But this colonel wasn’t done yet. Later, in World War II, he saw firsthand how the German war machine could quickly move troops around: the Autobahn. The multi-lane highways were wide enough for massive troop movements, and the quality of the road allowed for fast travel.

“The old convoy had started me thinking about good, two-lane highways, but Germany had made me see the wisdom of broader ribbons across the land.” It revolutionized auto travel in Germany, and could do the same thing in the United States.

So it’s no surprise that this former army colonel, Dwight Eisenhower, pushed for the creation of America’s Interstate Highways as President, finally securing passage of the law in 1956.

America’s Interstate system is many things. First and foremost, it’s a key piece of infrastructure. It’s critical for moving around people and goods, and, should the need arise, the military. It’s had secondary benefits, with the most cited being the rise of the suburbs. When you can quickly travel by car, it’s easier to live even 40-50 miles from a big city and commute, rather than live in a high-density urban environment.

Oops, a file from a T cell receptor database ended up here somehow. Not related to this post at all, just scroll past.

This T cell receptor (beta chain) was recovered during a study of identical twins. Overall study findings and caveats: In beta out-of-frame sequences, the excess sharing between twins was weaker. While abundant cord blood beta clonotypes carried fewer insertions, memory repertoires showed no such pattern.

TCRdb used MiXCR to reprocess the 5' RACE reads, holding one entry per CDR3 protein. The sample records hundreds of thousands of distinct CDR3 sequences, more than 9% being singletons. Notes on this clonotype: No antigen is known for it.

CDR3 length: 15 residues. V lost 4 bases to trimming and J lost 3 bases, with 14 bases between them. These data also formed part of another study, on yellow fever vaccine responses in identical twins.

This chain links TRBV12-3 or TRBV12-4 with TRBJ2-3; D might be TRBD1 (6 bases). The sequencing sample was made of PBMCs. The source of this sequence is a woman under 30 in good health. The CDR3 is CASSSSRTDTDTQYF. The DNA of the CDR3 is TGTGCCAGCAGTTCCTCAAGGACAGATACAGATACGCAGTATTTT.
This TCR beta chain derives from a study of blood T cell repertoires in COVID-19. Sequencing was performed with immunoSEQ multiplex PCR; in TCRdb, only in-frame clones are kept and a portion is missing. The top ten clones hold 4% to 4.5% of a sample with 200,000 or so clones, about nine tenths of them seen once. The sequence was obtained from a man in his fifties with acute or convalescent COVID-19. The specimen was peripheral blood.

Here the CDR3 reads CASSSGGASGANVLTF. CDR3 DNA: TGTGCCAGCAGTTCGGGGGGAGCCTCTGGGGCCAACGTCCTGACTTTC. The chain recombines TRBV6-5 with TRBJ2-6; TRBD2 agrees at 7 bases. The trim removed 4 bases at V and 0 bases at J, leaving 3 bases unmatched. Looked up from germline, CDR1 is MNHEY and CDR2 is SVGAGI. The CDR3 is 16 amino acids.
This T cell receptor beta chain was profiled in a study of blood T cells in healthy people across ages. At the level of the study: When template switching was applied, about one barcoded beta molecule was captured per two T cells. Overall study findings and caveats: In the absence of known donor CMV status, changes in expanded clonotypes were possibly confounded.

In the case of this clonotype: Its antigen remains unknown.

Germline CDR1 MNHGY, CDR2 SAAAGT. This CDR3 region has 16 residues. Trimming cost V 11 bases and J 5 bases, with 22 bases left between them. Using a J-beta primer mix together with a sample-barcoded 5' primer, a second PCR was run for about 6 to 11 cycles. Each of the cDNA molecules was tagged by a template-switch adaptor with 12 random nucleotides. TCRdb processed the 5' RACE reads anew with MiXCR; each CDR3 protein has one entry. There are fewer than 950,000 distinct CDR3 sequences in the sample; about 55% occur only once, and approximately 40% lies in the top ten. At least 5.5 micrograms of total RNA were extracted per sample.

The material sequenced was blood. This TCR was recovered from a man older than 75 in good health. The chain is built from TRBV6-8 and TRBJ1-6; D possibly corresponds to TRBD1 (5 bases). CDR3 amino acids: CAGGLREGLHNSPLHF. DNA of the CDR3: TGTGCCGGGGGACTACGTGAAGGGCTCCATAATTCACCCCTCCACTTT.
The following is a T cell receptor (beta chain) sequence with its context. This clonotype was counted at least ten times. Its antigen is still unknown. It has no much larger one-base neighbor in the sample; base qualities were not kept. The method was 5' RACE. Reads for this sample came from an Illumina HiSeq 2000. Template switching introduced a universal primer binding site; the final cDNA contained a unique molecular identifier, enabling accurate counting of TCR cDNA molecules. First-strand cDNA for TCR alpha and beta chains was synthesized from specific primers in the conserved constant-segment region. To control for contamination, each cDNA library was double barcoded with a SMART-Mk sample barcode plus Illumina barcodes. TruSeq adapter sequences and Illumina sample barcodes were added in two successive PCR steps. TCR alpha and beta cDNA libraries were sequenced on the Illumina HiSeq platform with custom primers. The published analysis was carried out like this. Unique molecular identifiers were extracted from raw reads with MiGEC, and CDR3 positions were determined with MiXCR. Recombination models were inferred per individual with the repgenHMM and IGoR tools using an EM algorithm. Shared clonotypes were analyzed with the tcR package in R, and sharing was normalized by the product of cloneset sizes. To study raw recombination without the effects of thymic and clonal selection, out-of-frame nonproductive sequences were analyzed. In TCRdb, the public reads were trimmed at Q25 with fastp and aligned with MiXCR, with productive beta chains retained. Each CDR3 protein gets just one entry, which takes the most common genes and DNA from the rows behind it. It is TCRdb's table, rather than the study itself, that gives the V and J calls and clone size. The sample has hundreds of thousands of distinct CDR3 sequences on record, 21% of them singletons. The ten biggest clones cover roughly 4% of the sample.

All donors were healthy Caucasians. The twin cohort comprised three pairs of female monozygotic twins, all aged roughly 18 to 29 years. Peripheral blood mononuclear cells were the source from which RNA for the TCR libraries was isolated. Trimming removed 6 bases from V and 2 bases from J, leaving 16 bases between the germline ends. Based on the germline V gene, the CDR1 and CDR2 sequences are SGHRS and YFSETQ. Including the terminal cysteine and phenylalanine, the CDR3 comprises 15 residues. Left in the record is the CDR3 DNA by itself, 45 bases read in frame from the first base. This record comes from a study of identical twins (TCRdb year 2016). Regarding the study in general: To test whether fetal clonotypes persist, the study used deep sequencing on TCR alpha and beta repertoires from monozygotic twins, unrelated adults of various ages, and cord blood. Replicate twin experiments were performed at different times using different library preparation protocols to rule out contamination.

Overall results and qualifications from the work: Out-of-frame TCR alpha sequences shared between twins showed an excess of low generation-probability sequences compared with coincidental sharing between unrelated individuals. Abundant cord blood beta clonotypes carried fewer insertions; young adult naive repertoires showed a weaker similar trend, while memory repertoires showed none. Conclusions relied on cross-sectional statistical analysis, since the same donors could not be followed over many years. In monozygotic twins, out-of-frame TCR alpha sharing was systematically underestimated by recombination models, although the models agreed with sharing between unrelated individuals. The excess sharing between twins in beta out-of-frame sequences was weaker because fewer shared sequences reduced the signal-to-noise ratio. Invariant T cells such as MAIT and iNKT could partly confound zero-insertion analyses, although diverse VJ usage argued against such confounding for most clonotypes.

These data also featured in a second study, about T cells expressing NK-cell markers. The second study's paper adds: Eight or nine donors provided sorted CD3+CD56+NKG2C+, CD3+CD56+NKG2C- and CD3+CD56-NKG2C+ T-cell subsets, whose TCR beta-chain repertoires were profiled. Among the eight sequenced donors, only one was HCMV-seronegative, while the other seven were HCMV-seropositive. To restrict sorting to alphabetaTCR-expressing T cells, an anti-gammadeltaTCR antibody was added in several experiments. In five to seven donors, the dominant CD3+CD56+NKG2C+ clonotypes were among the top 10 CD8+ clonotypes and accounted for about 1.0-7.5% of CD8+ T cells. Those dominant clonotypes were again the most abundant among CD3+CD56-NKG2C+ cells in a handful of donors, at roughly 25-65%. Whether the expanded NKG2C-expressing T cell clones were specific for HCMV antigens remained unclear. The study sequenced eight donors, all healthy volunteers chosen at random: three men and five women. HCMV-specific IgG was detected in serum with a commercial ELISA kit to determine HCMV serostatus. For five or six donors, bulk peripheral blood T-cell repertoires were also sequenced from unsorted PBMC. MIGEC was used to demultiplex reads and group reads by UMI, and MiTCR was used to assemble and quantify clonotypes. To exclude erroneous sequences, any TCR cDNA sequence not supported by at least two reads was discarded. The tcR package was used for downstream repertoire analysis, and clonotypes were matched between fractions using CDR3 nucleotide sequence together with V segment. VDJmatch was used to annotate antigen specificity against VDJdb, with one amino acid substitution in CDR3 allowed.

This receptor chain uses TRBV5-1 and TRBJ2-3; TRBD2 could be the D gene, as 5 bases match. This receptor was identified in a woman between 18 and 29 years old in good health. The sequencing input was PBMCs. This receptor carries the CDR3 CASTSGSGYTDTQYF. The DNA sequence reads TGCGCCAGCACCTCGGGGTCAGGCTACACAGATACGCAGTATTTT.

So it’s no wonder that I’m excited by President Trump’s State of the Union address. He specifically cited Eisenhower’s Interstate System as our last great infrastructure project—and he’s right.

Arguably, today’s spending on upkeep for our roads, bridges, ports and the like isn’t enough. The American Society of Civil Engineers graded America a D+ on overall infrastructure spending. That includes roads and bridges, but also levees, damns, aviation, water systems, schools, waste systems, ports, and parks. They called for $3.5 trillion in spending by 2020 to address our underfunded networks.